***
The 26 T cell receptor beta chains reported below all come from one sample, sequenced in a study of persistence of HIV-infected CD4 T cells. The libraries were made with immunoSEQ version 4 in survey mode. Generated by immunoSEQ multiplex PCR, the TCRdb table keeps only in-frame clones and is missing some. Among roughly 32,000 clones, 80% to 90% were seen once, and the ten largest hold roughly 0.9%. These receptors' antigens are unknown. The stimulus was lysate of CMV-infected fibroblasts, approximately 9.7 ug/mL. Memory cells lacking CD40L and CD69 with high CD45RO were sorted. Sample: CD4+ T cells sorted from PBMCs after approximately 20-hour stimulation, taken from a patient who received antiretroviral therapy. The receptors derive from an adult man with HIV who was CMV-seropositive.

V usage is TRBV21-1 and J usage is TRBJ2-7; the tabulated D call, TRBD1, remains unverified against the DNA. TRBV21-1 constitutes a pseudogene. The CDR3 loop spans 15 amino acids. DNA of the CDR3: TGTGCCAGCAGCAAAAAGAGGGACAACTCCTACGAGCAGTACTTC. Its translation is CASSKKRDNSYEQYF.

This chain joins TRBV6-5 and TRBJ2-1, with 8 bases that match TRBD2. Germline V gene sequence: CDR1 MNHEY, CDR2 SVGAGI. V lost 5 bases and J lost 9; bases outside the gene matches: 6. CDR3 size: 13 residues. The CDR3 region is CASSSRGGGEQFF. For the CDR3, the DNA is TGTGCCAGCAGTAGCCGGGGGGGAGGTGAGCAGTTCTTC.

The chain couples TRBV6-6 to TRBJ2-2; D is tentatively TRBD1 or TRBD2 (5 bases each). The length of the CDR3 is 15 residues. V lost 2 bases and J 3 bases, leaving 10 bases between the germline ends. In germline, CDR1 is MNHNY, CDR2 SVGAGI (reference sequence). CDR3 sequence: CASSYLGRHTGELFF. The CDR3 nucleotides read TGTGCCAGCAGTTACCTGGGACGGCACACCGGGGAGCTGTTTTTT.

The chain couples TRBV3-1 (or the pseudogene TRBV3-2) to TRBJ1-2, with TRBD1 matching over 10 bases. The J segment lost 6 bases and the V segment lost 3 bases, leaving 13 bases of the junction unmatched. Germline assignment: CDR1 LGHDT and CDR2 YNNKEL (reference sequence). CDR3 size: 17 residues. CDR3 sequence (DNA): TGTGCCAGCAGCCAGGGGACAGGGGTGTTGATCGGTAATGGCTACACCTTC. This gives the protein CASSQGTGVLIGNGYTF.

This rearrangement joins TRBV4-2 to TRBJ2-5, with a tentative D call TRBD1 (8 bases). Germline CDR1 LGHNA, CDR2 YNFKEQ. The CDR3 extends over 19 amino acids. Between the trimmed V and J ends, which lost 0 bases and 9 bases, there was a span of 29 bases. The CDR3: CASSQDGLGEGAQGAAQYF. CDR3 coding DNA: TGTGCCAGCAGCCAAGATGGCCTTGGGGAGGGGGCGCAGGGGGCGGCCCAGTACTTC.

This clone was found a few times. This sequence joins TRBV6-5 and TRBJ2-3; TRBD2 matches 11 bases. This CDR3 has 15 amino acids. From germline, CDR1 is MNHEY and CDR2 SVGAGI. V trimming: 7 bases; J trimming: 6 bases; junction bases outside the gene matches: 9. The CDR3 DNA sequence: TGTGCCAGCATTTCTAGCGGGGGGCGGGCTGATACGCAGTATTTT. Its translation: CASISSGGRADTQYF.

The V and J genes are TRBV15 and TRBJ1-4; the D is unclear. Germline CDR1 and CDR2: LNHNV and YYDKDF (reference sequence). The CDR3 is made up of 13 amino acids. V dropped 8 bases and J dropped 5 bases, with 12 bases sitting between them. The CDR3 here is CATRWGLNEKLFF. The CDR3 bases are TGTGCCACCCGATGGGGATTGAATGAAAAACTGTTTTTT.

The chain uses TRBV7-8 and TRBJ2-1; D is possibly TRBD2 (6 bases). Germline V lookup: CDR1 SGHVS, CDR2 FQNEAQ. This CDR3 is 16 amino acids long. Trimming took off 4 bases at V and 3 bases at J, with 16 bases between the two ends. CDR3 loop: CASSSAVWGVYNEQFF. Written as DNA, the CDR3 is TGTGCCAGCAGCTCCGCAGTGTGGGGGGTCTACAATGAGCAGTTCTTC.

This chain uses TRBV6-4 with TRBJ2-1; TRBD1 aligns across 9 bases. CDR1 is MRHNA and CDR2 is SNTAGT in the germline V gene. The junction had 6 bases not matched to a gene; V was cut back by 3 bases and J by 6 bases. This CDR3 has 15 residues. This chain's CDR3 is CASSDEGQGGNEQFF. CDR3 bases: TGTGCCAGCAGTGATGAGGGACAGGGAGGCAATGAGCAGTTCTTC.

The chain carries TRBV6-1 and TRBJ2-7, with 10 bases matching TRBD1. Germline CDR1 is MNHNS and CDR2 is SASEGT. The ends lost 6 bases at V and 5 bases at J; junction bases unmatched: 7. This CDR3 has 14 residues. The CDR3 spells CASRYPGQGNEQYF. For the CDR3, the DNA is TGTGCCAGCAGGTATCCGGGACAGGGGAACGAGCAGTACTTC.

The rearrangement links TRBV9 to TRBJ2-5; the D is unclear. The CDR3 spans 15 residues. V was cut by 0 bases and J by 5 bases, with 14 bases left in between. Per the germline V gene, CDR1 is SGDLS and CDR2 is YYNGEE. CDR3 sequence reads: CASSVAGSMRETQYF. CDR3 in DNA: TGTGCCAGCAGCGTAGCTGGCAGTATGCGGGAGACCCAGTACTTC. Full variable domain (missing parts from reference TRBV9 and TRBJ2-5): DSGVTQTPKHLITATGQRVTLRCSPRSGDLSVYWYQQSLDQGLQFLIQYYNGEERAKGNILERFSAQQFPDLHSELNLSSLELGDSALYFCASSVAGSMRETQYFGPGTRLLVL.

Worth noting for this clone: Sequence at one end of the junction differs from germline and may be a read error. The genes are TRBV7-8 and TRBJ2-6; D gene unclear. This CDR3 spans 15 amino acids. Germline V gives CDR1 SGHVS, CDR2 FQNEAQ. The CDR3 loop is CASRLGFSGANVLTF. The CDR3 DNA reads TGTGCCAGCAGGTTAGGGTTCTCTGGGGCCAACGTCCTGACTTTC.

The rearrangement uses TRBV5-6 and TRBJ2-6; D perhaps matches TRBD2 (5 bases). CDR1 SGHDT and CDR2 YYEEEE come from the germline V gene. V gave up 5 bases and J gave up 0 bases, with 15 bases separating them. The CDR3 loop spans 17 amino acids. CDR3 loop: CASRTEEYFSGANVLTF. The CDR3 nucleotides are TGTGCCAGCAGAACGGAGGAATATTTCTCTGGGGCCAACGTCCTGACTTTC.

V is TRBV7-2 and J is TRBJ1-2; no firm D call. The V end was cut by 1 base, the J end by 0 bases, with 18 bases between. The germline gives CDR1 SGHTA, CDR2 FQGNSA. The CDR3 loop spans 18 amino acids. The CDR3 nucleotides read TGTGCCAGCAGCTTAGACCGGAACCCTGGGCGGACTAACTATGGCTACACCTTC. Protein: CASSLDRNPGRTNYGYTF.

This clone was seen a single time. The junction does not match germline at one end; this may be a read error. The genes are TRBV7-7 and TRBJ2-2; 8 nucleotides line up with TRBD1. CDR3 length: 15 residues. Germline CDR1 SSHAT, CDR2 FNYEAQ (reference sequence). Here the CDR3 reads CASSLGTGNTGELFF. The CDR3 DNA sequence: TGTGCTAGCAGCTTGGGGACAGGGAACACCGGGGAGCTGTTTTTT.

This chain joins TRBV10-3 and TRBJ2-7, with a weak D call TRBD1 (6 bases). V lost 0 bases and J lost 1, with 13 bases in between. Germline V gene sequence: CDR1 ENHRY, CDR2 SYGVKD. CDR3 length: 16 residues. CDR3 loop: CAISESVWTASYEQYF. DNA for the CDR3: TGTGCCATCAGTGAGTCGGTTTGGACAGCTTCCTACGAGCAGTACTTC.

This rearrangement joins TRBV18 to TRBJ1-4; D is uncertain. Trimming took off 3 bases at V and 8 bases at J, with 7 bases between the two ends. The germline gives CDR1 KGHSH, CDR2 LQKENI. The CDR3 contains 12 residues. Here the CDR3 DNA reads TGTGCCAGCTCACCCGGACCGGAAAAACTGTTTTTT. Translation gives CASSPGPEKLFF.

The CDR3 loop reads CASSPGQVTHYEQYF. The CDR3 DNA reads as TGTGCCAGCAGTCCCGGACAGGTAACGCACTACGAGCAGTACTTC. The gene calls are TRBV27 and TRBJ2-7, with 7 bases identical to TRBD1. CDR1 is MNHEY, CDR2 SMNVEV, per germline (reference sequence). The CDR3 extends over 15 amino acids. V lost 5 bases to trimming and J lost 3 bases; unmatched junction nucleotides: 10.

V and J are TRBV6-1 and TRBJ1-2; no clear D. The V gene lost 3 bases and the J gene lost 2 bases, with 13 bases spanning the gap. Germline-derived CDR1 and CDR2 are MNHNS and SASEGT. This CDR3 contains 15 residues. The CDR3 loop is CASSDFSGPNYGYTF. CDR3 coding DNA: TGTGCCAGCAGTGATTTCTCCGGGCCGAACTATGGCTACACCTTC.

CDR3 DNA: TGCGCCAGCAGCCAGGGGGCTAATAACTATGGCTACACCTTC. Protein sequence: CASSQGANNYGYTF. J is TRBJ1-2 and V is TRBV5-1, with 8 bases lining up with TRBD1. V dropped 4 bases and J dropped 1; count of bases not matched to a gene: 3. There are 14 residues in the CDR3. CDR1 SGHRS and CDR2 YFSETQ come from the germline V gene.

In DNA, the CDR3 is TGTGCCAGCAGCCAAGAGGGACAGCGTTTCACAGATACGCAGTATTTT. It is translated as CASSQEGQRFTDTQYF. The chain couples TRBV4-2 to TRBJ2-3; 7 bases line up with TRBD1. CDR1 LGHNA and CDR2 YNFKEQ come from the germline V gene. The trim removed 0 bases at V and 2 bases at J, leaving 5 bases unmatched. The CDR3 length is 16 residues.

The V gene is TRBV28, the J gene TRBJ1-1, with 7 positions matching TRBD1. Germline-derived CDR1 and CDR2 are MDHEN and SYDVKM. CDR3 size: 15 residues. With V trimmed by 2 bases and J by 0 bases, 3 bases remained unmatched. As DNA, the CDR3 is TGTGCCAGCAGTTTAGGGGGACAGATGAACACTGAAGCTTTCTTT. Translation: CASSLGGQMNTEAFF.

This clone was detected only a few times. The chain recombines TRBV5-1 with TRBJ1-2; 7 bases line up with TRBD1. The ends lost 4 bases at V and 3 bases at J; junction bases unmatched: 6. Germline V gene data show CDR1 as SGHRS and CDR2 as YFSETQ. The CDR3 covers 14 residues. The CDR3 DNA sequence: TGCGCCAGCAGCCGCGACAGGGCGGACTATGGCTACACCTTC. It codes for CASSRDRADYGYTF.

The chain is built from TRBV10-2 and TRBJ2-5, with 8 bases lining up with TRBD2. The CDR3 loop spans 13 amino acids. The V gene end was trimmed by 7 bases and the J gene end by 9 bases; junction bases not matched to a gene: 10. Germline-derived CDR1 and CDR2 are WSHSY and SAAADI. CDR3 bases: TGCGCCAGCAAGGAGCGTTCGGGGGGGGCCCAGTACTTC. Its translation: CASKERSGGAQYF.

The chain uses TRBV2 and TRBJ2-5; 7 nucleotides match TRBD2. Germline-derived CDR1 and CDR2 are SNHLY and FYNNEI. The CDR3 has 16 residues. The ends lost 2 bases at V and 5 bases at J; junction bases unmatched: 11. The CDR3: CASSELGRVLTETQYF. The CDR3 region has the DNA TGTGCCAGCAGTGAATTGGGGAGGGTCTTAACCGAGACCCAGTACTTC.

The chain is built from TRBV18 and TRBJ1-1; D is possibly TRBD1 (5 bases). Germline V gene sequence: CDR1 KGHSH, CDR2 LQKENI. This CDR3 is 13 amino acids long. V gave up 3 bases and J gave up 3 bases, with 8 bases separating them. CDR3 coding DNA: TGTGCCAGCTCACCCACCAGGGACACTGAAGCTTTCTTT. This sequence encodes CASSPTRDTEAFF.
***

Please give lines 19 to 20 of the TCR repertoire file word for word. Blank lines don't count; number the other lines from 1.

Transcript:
The CDR3 loop reads CASSPGQVTHYEQYF. The CDR3 DNA reads as TGTGCCAGCAGTCCCGGACAGGTAACGCACTACGAGCAGTACTTC. The gene calls are TRBV27 and TRBJ2-7, with 7 bases identical to TRBD1. CDR1 is MNHEY, CDR2 SMNVEV, per germline (reference sequence). The CDR3 extends over 15 amino acids. V lost 5 bases to trimming and J lost 3 bases; unmatched junction nucleotides: 10.

V and J are TRBV6-1 and TRBJ1-2; no clear D. The V gene lost 3 bases and the J gene lost 2 bases, with 13 bases spanning the gap. Germline-derived CDR1 and CDR2 are MNHNS and SASEGT. This CDR3 contains 15 residues. The CDR3 loop is CASSDFSGPNYGYTF. CDR3 coding DNA: TGTGCCAGCAGTGATTTCTCCGGGCCGAACTATGGCTACACCTTC.